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4 Lovable Sales Tips for People Who Hate Selling

4 Lovable Sales Tips for People Who Hate Selling

What image does the idea of selling conjure up in your mind?

Do you think of a pushy car salesman? A sleazy guy selling insurance door to door?

When Daniel Pink, author of the book To Sell Is Human, asked people what word first came up in their mind when he mentioned “sales,” he found that the majority of words were negative.

Smarmy. Slimy. Pushy. Manipulative. Aggressive. Yuck.

Having to sell makes many of us feel queasy.

We fidget. We procrastinate. And we wish we weren’t in business. We wish that someone else would do the selling for us!

Perhaps you worry you may come across as pushy. So you water down your messages.

You want to be nice. And the result is that people don’t even realize what you offer. You might miss out on orders because people don’t understand what you can do for them.

Want to sell more, and charge more, without feeling pushy? Want to be comfortable when selling your products and services?

Start with these 4 simple and lovable sales tips.

1. Reframe the concept of selling

The old concept of sales is like a one-way street.

The buyer is considered naïve and passive. The seller knows the “secrets,” tells you why you need his product, and shoves it under your nose.

Well, wake up. The world has changed.

Your buyers aren’t stupid. They’re smart. They know their stuff. They google to find information. They compare products. They know what prices are offered elsewhere in the market.

As a seller, you’re not in charge anymore. It’s the buyer who decides whether to buy from you or not.

Your job as a seller is to provide information in an engaging way to allow buyers to make up their minds.

More importantly, your sales information filters out the people who aren’t right for you, and attracts the people who love your product or service offer.

2. Never mention cost without stressing value

Would you like to charge more for your services?

Make sure you point out the value of what you do. A quote or proposal, for instance, should stress the value of your services before revealing the cost of a project.

In the background section of your proposal, explain the project purpose—what the project means for your client. For instance, as a web designer, you might have been asked to design a new home page. But why is your client interested in this? Perhaps they need to increase signups for their email list. Perhaps their current home page doesn’t reflect the brand culture well. Or maybe people have complained the home page is too busy and they can’t find what they’re looking for.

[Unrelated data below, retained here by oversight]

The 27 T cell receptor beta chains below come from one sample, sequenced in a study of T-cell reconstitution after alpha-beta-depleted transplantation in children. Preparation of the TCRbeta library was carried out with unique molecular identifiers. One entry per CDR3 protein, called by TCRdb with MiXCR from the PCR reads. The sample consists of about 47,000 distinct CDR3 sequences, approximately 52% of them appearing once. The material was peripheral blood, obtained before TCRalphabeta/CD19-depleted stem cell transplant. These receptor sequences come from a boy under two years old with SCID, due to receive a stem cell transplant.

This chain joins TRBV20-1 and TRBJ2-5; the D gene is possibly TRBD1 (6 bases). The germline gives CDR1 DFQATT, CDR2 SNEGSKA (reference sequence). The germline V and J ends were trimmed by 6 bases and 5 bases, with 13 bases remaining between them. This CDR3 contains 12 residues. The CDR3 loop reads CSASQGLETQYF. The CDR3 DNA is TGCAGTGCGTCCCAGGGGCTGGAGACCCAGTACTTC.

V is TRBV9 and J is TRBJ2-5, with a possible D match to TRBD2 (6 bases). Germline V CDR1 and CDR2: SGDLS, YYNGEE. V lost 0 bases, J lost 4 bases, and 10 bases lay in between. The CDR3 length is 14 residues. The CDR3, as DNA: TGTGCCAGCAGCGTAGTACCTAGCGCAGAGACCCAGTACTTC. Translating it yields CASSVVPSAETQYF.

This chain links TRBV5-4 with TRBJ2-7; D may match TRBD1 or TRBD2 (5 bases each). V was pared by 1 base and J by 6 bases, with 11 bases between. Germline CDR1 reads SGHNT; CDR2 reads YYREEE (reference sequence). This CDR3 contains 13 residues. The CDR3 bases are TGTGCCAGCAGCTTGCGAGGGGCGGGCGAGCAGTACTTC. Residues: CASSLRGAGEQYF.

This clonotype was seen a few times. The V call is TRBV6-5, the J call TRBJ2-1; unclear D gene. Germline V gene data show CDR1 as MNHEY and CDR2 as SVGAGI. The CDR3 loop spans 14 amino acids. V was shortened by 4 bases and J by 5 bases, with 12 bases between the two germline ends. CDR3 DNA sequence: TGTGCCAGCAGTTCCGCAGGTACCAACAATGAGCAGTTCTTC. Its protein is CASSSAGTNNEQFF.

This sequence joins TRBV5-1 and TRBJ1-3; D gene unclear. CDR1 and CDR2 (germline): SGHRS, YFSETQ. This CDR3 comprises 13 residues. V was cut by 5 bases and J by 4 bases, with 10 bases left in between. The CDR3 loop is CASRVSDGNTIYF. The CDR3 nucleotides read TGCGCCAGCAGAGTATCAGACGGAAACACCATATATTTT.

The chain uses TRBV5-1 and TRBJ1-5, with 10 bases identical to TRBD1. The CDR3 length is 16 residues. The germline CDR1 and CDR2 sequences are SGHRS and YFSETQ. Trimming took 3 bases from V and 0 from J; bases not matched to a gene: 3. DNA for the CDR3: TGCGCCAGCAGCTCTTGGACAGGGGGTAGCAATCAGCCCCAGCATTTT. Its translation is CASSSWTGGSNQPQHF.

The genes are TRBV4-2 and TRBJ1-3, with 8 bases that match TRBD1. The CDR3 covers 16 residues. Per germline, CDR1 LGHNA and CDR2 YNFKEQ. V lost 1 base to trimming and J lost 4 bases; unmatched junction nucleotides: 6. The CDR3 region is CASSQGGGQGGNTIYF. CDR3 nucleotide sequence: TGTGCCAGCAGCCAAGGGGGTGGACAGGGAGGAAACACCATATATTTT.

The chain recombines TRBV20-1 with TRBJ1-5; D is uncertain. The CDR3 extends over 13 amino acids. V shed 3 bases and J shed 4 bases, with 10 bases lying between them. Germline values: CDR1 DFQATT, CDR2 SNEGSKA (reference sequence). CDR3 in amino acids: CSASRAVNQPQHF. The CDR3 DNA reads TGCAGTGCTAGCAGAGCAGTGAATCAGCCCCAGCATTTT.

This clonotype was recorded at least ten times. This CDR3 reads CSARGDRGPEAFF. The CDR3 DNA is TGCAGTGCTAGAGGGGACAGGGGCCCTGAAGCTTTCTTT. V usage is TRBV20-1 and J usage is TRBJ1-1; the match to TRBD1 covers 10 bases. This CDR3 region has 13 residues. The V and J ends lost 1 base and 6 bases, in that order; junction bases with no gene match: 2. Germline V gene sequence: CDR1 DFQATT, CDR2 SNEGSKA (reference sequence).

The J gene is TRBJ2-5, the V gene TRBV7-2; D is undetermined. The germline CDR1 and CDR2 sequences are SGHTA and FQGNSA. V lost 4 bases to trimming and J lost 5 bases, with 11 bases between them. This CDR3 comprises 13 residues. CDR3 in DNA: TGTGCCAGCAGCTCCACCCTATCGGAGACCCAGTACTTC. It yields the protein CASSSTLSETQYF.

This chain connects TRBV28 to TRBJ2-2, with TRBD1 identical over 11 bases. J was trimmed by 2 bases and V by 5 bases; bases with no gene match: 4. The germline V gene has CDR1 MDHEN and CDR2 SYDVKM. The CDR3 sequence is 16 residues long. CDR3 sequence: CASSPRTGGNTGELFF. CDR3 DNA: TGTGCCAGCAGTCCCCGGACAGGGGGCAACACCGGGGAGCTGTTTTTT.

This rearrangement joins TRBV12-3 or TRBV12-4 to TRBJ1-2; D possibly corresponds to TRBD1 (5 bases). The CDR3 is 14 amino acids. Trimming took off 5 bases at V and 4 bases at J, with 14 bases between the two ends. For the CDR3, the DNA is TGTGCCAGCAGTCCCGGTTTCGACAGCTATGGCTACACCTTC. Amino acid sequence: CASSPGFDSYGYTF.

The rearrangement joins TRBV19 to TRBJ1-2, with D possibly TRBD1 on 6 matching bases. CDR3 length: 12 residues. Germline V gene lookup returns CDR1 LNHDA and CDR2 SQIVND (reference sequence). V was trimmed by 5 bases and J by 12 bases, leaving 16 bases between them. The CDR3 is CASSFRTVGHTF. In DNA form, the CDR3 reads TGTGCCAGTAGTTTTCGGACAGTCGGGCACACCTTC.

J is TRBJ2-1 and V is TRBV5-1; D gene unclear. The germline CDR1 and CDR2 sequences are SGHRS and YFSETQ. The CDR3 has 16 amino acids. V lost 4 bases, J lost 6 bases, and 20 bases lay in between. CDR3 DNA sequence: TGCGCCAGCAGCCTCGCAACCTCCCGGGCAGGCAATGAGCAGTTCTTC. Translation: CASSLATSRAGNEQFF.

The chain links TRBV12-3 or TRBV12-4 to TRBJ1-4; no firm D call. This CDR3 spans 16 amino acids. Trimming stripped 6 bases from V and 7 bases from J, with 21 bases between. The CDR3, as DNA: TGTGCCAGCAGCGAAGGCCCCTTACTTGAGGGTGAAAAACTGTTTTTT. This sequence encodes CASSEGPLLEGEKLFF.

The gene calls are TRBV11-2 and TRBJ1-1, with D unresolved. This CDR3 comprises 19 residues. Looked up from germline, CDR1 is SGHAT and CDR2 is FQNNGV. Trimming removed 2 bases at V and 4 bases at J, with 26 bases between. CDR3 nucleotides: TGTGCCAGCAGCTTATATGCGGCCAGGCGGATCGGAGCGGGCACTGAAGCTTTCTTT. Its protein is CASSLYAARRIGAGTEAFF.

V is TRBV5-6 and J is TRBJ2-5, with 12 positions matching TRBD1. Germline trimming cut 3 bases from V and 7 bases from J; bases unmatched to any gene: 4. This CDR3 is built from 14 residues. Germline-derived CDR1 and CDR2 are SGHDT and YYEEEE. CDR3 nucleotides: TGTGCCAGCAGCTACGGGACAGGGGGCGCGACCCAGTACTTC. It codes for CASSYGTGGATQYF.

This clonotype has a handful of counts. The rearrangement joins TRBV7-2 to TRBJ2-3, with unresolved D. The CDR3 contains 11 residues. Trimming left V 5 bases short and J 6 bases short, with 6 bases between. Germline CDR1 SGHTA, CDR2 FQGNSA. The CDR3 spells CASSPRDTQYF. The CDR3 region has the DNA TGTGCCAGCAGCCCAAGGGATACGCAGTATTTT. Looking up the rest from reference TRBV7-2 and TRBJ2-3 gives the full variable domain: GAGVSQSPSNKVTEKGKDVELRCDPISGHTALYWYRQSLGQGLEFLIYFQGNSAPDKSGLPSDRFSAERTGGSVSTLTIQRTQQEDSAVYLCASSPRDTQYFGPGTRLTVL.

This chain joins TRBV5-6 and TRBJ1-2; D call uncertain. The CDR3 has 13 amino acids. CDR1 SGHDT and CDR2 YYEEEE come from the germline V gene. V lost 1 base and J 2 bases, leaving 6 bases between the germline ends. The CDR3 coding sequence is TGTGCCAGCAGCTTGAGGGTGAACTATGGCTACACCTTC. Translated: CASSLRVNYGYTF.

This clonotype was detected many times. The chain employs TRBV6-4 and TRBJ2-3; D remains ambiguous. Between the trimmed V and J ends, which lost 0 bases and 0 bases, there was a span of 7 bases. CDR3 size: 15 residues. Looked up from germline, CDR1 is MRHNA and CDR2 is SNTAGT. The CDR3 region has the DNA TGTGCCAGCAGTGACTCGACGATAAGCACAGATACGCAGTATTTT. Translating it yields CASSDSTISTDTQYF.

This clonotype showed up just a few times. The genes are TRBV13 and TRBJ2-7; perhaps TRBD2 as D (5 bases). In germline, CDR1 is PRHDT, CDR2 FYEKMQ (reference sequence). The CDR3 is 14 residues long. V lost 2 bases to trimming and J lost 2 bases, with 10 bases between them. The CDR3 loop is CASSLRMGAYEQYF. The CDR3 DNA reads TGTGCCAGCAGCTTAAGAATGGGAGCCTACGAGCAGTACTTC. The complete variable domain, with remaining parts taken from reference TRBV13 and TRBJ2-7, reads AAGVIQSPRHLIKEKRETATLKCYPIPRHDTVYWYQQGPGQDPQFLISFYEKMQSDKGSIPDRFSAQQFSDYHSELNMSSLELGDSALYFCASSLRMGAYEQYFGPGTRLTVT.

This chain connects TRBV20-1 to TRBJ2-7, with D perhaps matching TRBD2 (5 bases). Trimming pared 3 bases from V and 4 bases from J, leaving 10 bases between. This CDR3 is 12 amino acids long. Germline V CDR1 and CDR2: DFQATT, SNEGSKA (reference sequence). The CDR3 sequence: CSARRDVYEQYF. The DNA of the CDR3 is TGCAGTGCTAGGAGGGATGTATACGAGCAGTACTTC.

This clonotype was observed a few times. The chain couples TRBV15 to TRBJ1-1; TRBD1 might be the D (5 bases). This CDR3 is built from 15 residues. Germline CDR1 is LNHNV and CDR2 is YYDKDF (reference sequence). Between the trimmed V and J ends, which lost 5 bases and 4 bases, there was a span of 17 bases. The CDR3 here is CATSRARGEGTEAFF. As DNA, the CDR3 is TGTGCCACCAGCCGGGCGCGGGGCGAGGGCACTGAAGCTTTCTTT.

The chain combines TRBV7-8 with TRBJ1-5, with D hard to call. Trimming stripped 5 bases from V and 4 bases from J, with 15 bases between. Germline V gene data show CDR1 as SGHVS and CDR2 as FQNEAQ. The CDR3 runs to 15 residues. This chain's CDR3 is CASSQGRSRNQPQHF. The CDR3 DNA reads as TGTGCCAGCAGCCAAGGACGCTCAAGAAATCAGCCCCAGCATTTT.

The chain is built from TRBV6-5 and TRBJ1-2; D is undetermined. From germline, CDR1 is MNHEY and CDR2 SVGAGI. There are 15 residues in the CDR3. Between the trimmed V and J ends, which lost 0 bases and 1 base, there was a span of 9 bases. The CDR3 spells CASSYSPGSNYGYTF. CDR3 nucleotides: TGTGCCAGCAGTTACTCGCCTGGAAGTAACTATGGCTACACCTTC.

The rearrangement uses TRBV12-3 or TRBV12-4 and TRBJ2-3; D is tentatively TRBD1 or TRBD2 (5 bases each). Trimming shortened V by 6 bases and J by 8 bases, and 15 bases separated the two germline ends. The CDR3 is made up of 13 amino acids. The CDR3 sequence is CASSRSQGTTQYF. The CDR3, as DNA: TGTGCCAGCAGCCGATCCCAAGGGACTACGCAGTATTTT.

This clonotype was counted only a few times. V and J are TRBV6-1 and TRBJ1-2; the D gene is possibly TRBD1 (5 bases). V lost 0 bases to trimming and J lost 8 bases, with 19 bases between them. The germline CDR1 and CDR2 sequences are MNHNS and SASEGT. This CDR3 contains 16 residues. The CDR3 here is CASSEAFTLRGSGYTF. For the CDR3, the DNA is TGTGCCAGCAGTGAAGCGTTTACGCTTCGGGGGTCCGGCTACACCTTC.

In the project scope of your proposal, highlight the value of your services by listing each step you’ll undertake and explain why these steps are important for your customer. For instance, as a painter you can explain how you sand the wall using two types of sandpaper so the paint will last longer. You can also explain how you clean the wall so the surface will be smooth. Or you can mention the environmentally friendly paint, so your client doesn’t need to worry about toxic smells.

Often clients don’t know what’s involved in your process and why it leads to better results. So don’t be shy. Whether writing a sales email, product description or service page, explain what you do in detail and why your client should care. Show how you transform your buyers’ lives. Align your offer with their goals.

3. Let others do the selling for you

I grew up in the Dutch countryside.

A place with a strong work ethic. A place where blowing your own trumpet is frowned upon.

So when I left my corporate job and had to start selling my services and courses, I was stuck. How could I explain I was the right person to help out? How could I explain my skill set without sounding like a windbag?

This is when I discovered the persuasive power of testimonials. I simply let others sell on my behalf.

Think of your testimonials as mini case studies demonstrating the transformation your product or service offers. Structure the testimonial like a before-and-after story. Here’s part of a testimonial for my Enchanting Business Blogging course:

The before story:

I knew an engaging blog would attract visitors and promote sales. But boring corporate copy was all I could muster. How could I make manufacturing toilet cubicles interesting?

How the course helped:

The course taught me how to attract customers with enchanting headlines (yes, for a rather dull industry). It helped me engage readers with hypnotic flow, and promote our products using fascinating stories.

And what the result was:

Potential customers now come to us for information and advice. This lifts us above our bigger (but duller) competitors.